So they were not concerned if it was "fast" or not. They went to swim the best they were capable of doing that day.

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    Let beat this to death!! Very simple would you prefer to swim in a pool considered fast or in one considered slow. Gee, I think I'll take the fast one. How about you??

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    Very Active Member jim clemmons's Avatar
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    "Consideration" is all in the head of the beholder.

    What you "consider" is what the results will more than likely turn out to be.
    Jim

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    Re: Records

    To those of you who think it's all relative for everyone in the same pool and it doesn't matter....... Try taking down Paul Smith's record in the 50yd and 100yd free. I can assure you, that you will have a vastly different opinion about pool construction.


    originally posted by GoodSmith


    So I guess the faster pool this year will make your races very interesting then.......Is this your last SCY Nationals in the 40 - 44 year old agegroup?....If so, then I wish you the best of luck in breaking those records...I know you have come very close to those records the last couple of years.


    Newmastersswimmer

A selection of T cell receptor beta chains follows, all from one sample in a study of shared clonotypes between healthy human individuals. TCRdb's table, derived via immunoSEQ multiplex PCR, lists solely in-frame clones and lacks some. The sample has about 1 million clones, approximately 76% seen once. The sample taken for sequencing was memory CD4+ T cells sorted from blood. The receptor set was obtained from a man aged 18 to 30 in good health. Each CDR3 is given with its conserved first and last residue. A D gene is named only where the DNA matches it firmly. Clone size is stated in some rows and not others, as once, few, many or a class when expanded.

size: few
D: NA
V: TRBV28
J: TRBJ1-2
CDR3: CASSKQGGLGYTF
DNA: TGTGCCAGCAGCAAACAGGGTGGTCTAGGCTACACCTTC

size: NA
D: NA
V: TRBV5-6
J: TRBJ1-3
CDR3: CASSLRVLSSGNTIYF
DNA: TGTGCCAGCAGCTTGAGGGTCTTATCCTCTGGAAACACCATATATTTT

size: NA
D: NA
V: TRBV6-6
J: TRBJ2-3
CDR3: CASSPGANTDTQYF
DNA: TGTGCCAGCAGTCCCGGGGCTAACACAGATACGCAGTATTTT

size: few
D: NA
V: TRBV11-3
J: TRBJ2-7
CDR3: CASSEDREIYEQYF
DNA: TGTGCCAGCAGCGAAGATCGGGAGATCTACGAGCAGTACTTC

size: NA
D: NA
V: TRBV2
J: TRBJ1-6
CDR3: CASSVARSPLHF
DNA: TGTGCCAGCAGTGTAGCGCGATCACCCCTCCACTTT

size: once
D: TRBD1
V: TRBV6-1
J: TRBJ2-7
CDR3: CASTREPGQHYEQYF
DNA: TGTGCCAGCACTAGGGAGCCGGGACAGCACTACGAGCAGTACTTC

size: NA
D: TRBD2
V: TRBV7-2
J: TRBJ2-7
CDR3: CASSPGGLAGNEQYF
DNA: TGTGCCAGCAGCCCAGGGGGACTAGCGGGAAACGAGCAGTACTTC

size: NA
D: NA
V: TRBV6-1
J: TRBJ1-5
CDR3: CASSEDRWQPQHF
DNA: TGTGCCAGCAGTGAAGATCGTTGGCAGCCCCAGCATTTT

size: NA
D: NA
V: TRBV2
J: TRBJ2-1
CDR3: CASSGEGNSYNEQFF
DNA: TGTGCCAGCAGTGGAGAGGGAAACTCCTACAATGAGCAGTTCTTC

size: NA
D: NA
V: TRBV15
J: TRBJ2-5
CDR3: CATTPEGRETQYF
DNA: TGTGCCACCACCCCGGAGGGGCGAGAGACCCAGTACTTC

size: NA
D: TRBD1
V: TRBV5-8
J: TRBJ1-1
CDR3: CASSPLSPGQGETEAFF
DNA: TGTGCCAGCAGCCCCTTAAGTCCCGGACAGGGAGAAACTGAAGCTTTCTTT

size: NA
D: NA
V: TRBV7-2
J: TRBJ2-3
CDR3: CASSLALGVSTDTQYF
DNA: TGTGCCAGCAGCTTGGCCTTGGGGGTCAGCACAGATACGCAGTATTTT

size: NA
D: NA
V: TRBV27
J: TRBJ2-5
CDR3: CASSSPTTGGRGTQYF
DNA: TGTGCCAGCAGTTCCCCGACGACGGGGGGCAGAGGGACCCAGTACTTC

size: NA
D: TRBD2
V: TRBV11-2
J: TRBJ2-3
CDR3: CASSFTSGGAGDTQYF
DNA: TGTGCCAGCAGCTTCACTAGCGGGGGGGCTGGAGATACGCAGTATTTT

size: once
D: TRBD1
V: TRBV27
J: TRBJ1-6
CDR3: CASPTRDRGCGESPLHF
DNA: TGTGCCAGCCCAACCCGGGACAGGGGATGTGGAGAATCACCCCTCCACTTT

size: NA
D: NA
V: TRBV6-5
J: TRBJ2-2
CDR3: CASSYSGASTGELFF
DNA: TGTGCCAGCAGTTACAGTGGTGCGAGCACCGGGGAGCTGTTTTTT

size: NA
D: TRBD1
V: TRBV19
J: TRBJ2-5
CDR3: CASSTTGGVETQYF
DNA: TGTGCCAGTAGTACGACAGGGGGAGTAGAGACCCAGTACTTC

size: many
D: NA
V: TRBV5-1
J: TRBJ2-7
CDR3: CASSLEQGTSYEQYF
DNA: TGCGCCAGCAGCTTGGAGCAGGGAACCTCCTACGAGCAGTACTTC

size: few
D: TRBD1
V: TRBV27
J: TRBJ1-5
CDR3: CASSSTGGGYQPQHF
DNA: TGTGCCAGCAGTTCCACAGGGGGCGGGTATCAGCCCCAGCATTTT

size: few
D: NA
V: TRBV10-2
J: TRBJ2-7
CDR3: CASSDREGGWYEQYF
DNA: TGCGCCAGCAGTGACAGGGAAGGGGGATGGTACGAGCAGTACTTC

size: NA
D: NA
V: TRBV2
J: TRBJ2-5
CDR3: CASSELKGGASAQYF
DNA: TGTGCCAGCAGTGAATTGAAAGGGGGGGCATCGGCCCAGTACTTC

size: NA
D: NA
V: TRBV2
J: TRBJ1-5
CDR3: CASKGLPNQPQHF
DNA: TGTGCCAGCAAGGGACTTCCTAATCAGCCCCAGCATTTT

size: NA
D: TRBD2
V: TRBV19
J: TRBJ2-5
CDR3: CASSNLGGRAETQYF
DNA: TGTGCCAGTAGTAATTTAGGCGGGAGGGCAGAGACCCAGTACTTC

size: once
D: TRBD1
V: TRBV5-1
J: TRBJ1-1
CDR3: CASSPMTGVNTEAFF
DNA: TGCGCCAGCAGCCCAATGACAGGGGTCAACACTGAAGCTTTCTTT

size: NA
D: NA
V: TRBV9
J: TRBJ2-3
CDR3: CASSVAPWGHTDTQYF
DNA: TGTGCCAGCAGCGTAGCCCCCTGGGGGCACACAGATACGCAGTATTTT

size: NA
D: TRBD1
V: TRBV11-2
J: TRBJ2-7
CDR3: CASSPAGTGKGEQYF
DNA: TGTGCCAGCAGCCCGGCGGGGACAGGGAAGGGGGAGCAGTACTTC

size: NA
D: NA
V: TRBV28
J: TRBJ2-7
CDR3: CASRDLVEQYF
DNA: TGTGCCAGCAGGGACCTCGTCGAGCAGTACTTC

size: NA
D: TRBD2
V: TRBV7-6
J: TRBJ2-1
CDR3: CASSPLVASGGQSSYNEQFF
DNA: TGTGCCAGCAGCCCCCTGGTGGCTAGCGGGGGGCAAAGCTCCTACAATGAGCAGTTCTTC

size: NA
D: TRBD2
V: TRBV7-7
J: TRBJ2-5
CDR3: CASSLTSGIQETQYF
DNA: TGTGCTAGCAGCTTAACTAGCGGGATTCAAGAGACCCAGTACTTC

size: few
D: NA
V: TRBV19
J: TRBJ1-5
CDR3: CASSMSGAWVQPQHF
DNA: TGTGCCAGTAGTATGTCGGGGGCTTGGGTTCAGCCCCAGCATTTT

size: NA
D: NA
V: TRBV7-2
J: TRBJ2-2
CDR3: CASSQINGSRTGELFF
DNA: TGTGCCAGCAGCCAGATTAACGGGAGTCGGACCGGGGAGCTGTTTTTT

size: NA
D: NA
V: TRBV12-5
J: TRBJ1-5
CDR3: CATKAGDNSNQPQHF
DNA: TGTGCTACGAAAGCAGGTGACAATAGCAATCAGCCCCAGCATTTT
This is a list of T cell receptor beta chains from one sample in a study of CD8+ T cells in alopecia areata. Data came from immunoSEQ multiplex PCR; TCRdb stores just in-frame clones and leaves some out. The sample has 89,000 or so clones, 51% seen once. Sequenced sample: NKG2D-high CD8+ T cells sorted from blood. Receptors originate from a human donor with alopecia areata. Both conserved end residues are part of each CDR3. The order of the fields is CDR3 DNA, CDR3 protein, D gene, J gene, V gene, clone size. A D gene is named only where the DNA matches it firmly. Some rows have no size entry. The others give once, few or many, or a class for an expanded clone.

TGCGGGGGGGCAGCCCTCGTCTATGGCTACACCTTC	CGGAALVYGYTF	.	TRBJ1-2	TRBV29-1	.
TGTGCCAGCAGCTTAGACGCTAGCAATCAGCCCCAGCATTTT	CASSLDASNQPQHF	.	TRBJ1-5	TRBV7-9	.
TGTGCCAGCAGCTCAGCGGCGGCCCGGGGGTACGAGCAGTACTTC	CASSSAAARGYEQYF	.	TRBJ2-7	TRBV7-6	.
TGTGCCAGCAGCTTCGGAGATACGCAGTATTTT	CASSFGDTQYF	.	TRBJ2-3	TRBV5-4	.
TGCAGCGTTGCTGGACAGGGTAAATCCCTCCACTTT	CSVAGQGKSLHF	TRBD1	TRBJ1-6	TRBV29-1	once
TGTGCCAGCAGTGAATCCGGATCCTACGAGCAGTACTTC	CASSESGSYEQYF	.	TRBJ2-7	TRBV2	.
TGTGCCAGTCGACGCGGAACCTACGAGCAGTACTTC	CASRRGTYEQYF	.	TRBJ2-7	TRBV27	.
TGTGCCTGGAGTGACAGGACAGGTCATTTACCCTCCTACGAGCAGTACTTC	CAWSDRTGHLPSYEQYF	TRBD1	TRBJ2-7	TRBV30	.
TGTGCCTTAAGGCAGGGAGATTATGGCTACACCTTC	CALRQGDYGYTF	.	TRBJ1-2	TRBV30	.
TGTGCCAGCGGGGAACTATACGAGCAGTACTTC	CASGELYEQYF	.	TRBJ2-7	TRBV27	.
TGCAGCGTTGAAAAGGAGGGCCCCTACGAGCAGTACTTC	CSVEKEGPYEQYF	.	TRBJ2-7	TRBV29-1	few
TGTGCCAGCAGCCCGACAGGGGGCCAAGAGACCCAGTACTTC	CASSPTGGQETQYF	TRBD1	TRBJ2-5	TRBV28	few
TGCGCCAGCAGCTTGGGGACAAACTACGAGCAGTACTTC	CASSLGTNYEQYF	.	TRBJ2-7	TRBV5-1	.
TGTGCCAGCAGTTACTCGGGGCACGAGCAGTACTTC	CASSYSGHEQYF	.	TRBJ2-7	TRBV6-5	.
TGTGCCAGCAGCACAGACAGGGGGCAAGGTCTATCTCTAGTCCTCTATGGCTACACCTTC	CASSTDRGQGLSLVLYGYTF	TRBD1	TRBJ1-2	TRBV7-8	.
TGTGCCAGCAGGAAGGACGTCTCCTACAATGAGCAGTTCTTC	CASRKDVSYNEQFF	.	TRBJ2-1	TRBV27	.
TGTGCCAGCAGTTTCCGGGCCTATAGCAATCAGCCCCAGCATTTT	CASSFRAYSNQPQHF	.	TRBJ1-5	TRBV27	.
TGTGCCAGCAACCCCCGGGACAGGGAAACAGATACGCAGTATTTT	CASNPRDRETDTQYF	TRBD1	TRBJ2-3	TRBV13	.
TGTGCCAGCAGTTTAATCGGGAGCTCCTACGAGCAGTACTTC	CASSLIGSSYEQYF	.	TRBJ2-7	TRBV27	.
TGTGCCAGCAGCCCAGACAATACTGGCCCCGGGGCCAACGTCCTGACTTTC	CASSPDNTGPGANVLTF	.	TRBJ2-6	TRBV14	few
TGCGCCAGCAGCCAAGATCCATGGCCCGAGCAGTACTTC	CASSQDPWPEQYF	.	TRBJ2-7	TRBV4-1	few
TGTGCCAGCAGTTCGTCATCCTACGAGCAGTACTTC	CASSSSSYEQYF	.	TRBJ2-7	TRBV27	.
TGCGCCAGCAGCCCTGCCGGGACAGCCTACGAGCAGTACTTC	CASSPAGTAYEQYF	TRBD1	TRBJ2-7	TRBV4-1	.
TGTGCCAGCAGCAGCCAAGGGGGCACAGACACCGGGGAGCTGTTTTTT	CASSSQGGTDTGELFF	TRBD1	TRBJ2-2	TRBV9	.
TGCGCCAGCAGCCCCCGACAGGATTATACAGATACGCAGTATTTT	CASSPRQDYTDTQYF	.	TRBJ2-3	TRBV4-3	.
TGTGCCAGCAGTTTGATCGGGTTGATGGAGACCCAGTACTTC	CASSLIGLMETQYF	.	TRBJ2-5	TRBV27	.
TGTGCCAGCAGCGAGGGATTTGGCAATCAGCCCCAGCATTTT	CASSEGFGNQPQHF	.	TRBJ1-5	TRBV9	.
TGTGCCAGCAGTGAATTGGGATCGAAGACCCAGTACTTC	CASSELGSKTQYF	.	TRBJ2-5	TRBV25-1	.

"The difference between stupidity and genius is that genius has its limits" Albert Einstein

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    Very Active Member A.K.'s Avatar
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    Originally posted by Its a slow show
    Let beat this to death!! Very simple would you prefer to swim in a pool considered fast or in one considered slow. Gee, I think I'll take the fast one. How about you??
    Fast Pool-- if everything is the same surrounding the complex.
    Last edited by A.K.; February 4th, 2006 at 03:05 PM.
    Thanks,

    A.K.

    Don't Panic!

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    Hall of Fame World Records

    Originally posted by thewookiee
    Don't forget that the Hall of Fame pool saw Natalie Coughlin become the first woman to break a minute in the 100 meter backstroke or that Mike Barrowman and Martin Zubero set world records in that pool as well.

    So they were not concerned if it was "fast" or not. They went to swim the best they were capable of doing that day.
    Nate Dusing set a US Open record in the 200 Meter Free of 1:47.02 in the same meet that World Records by Michael Phelps (4:11.09) and Eric Vendt (4:11.27) did in the 400 Meter IM. Natalie Coughlin also set the World Record breaking the 1 minute barrier. I remember David Edgar setting some records there in 1971 but I believe they were World bests and American Records because the 50 Free was not recognized by FINA yet.

    Here is some more: http://ci.ftlaud.fl.us/flac/records.htm
    Skip Thompson

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    Re: fast pools

    Originally posted by TheGoodSmith
    Haven't swum at Coral Springs, but it's got to be faster than Fort Lauderdale's museum of a facility.